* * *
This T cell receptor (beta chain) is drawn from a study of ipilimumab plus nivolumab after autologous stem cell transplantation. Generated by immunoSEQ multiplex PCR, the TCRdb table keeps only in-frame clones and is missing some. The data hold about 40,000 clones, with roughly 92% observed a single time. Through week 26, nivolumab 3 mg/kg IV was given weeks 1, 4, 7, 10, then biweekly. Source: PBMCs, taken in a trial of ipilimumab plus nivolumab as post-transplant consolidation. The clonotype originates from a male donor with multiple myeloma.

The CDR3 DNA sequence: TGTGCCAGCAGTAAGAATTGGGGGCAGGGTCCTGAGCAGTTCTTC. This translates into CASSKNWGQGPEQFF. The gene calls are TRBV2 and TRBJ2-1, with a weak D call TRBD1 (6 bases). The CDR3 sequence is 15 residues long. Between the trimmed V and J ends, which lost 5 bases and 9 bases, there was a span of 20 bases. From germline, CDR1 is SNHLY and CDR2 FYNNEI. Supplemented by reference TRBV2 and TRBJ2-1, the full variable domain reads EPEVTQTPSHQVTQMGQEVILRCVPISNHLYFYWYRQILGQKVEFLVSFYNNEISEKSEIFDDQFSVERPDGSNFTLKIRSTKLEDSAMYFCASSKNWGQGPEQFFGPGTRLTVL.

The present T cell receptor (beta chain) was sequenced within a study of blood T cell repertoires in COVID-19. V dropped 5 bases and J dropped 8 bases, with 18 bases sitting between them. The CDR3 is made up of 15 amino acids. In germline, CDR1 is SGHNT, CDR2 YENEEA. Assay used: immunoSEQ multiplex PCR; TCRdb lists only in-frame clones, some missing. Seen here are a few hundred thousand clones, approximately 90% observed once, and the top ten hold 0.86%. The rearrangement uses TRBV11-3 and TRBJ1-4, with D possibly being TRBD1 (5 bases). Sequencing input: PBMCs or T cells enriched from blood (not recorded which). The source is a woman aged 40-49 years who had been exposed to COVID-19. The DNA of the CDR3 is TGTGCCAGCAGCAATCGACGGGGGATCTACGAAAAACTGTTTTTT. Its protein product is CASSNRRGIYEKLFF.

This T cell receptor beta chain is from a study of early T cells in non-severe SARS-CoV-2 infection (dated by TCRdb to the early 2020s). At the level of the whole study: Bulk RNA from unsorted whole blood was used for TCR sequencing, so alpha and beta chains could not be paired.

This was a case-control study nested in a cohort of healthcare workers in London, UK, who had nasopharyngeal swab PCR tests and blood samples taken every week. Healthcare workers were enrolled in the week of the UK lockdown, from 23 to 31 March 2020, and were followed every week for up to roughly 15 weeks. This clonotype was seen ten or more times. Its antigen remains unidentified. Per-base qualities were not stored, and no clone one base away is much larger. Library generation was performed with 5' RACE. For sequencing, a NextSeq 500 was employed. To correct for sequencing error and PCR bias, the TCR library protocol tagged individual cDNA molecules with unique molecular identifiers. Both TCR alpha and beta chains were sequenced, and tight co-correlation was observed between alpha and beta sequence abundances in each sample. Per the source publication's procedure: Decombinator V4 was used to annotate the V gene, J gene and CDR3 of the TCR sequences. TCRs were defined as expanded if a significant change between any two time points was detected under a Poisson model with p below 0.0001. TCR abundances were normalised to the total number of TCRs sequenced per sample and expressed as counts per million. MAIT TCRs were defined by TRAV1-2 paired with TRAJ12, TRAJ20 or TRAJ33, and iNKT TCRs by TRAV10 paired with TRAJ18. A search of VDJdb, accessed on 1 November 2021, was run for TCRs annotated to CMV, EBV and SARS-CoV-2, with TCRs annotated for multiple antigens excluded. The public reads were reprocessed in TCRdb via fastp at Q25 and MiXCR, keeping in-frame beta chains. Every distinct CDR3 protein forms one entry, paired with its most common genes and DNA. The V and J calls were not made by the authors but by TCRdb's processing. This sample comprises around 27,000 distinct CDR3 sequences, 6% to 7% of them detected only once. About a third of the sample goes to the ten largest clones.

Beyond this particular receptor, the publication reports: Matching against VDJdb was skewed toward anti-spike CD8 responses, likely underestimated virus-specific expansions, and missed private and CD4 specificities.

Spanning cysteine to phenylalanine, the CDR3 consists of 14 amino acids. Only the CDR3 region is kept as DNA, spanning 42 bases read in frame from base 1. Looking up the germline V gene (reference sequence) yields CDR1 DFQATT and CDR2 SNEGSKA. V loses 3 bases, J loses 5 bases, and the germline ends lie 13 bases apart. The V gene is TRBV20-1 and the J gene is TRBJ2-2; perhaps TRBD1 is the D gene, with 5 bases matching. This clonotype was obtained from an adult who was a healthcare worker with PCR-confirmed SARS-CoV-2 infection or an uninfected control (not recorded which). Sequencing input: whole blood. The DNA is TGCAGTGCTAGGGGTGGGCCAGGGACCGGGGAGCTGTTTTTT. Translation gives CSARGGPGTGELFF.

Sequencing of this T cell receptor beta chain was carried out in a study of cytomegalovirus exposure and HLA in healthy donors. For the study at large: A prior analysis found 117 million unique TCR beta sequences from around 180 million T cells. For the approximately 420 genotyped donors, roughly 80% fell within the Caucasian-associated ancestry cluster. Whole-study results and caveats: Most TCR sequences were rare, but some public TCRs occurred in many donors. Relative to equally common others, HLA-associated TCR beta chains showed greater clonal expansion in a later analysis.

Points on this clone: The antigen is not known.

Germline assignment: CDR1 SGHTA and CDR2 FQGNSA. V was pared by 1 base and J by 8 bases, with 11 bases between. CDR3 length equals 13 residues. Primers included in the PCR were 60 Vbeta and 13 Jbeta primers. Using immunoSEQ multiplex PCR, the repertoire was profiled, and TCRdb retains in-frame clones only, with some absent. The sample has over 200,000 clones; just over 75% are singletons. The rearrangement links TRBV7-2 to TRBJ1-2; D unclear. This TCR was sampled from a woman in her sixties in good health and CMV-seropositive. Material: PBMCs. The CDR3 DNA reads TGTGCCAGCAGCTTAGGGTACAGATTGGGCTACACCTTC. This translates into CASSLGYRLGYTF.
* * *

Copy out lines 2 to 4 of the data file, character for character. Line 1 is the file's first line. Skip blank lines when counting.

The CDR3 DNA sequence: TGTGCCAGCAGTAAGAATTGGGGGCAGGGTCCTGAGCAGTTCTTC. This translates into CASSKNWGQGPEQFF. The gene calls are TRBV2 and TRBJ2-1, with a weak D call TRBD1 (6 bases). The CDR3 sequence is 15 residues long. Between the trimmed V and J ends, which lost 5 bases and 9 bases, there was a span of 20 bases. From germline, CDR1 is SNHLY and CDR2 FYNNEI. Supplemented by reference TRBV2 and TRBJ2-1, the full variable domain reads EPEVTQTPSHQVTQMGQEVILRCVPISNHLYFYWYRQILGQKVEFLVSFYNNEISEKSEIFDDQFSVERPDGSNFTLKIRSTKLEDSAMYFCASSKNWGQGPEQFFGPGTRLTVL.

The present T cell receptor (beta chain) was sequenced within a study of blood T cell repertoires in COVID-19. V dropped 5 bases and J dropped 8 bases, with 18 bases sitting between them. The CDR3 is made up of 15 amino acids. In germline, CDR1 is SGHNT, CDR2 YENEEA. Assay used: immunoSEQ multiplex PCR; TCRdb lists only in-frame clones, some missing. Seen here are a few hundred thousand clones, approximately 90% observed once, and the top ten hold 0.86%. The rearrangement uses TRBV11-3 and TRBJ1-4, with D possibly being TRBD1 (5 bases). Sequencing input: PBMCs or T cells enriched from blood (not recorded which). The source is a woman aged 40-49 years who had been exposed to COVID-19. The DNA of the CDR3 is TGTGCCAGCAGCAATCGACGGGGGATCTACGAAAAACTGTTTTTT. Its protein product is CASSNRRGIYEKLFF.

This T cell receptor beta chain is from a study of early T cells in non-severe SARS-CoV-2 infection (dated by TCRdb to the early 2020s). At the level of the whole study: Bulk RNA from unsorted whole blood was used for TCR sequencing, so alpha and beta chains could not be paired.